Arctostaphylos uva-ursi – Bearberry
Bearberry – Arctostaphylos uva-ursi
Arctostaphylos = ark-to-sta-fil-os, from Gr. arctos (a bear) and staphyles (a bunch of grapes or “berries”);
uva-ursi = oo-va-ur-see, L. for “berries-Bear’s”;
Identification: Bearberry is a trailing evergreen shrub often forming mats 50 – 100 cm wide. The flowers are pale pink to white, urn-shaped in terminal racemes. The leaves are oval, leathery and evergreen. The branches tend to lose their rusty red bark in shreds. It is quite similar to some Vaccinium species.
Distribution & Habitat: It is usually found in well-drained habitat, such as open woodland, bench land and gravel terraces.
Preparation & Uses: The berries are mealy and almost tasteless when raw, but quite palatable when cooked. Two related species (A. alpina and A. rubra) have better-tasting berries that are good raw and better cooked. Some people find them a little acidic or bitter. Because of its bitter taste, some people chew both berries and leaves to prevent thirst. It stimulates the flow of saliva.
A good cider can be made from these berries. First scald them for a few minutes until the seeds are soft and then crush them to pulp. To this, add equal parts of water, let settle one hour, then strain. It really needs no sugar, but this can be added to taste.
Bearberry (also called uva-ursi by herbalists) is listed as diuretic, astringent, soothing, tonic and nephritic. Uva-ursi has a specific healing action upon the genitourinary organs. It is especially good in cases of gravel or ulceration of the kidneys or bladder. It will soothe, strengthen and tone the mucous membrane of the urinary passage. Uva-ursi has quite the reputation as a solvent for uronic calculi deposits. In chronic inflammation of the bladder and kidneys, it has no equal. It stimulates kidney activity and has an antiseptic effect on mucous membranes (due to arbutin 5-18%).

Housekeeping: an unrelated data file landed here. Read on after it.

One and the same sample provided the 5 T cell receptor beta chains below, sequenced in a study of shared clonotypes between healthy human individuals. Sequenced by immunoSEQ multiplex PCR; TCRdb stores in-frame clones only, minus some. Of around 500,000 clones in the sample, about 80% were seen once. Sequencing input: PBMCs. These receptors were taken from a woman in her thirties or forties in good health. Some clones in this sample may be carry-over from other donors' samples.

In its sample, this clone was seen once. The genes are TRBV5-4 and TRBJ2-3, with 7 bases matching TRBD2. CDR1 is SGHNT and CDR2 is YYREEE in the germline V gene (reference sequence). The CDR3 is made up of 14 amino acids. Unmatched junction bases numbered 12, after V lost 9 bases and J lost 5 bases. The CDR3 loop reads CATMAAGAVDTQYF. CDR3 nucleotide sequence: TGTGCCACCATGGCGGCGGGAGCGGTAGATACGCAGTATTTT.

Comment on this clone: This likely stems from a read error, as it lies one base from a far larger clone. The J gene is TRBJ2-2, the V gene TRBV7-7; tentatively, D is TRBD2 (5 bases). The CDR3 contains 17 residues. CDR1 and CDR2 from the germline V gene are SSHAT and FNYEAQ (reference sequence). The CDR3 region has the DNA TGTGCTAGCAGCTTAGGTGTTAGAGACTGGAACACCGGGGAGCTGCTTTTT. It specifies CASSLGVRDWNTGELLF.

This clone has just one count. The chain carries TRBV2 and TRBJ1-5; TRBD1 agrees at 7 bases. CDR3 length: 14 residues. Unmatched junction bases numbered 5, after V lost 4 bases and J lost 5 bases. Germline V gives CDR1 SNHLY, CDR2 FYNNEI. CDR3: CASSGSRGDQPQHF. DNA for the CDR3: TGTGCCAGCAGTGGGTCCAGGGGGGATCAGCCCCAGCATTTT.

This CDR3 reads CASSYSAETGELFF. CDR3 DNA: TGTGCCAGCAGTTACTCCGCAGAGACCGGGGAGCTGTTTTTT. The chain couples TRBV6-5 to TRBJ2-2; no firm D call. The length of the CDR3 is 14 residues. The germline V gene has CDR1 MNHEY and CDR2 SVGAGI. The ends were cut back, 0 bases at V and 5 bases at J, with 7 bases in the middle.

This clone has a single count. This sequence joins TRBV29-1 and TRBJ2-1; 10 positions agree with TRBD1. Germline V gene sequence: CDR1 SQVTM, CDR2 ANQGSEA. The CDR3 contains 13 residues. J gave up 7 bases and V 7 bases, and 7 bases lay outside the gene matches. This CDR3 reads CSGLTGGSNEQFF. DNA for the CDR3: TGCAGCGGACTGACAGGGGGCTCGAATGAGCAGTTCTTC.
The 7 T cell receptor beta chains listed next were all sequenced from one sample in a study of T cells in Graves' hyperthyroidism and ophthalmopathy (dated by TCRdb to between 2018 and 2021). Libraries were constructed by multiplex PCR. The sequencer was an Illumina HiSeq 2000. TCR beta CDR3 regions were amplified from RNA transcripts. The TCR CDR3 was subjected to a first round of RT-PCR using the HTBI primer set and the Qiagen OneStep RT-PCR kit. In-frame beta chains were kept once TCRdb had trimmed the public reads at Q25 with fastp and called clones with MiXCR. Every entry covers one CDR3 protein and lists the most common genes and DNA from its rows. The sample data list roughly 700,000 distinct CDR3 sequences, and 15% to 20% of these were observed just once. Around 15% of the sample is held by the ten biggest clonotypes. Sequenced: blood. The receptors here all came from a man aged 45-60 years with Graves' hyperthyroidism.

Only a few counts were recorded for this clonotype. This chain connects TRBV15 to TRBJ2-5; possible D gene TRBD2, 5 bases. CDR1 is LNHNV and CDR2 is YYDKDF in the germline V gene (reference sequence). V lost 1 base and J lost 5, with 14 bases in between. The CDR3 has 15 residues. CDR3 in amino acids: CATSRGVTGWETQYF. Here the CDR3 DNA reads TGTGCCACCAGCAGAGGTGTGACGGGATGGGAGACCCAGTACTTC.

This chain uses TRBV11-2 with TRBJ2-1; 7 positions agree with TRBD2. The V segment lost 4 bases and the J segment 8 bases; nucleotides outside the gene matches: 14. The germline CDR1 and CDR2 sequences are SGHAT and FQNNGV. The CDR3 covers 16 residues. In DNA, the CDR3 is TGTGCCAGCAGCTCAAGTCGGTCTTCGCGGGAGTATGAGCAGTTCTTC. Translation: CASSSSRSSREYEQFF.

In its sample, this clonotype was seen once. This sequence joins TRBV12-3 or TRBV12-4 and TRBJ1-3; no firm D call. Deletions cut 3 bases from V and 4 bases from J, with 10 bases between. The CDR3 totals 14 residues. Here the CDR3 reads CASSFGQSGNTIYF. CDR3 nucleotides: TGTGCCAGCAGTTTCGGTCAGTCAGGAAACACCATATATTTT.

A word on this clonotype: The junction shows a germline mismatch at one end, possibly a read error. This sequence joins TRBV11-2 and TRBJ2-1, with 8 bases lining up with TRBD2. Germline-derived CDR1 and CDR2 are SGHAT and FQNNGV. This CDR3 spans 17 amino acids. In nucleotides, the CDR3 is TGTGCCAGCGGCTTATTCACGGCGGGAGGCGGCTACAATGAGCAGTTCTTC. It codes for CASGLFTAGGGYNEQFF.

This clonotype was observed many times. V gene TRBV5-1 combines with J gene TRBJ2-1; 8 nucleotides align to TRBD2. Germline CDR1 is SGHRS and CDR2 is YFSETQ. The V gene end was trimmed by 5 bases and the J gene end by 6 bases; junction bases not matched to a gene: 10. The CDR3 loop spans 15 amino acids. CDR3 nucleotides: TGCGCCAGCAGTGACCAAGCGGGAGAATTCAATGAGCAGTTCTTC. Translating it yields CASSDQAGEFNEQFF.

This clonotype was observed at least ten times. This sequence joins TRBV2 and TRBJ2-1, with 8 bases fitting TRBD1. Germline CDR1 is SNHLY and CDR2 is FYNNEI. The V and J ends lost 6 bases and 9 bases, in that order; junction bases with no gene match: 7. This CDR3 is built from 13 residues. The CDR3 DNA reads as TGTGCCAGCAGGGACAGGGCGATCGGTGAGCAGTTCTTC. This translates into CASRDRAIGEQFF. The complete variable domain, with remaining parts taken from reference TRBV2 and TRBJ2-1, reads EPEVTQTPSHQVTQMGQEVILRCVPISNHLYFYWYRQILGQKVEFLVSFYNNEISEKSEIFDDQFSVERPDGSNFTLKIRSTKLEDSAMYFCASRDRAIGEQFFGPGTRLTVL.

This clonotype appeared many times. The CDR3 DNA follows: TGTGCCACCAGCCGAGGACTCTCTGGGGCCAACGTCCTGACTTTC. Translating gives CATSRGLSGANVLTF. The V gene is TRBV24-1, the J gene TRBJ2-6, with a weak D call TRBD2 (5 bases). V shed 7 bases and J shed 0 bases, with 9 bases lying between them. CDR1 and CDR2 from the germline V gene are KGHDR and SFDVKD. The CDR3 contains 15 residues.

Bearberry is a mild vasoconstrictor to the endometrium of the uterus and is therefore useful to alleviate painful menstruation. Large quantities should therefore be avoided during pregnancy.
The leaves are powerfully astringent (due to 6 – 8% tannic acid) making a great sitz bath after childbirth. Because of the high tannin level it has often been used to tan hides. This can also be used to advantage when hiking, especially before the first hike of the season or with new boots. To toughen up the feet, simply soak your feet in a strong decoction for one hour the night before hiking. This will help you avoid blisters.
Another common name for bearberry is Kinnickinnick, which is a bit of a misnomer. Kinnickinnick means smoking mixture. Uva ursi, though often a major ingredient of smoking mixtures, is usually just one component of the mixture. Kinnickinnick components can vary from tribe to tribe. Here is a typical formula:
– Bearberry leaf
– Labrador Tea leaf (picked in spring when orange underneath)
– Red Osier Dogwood inner bark
– Wormwood leaf (Artemisia frigida)
– Chokecherry inner bark
– occasionally inner bark of Alder (Alnus crispa)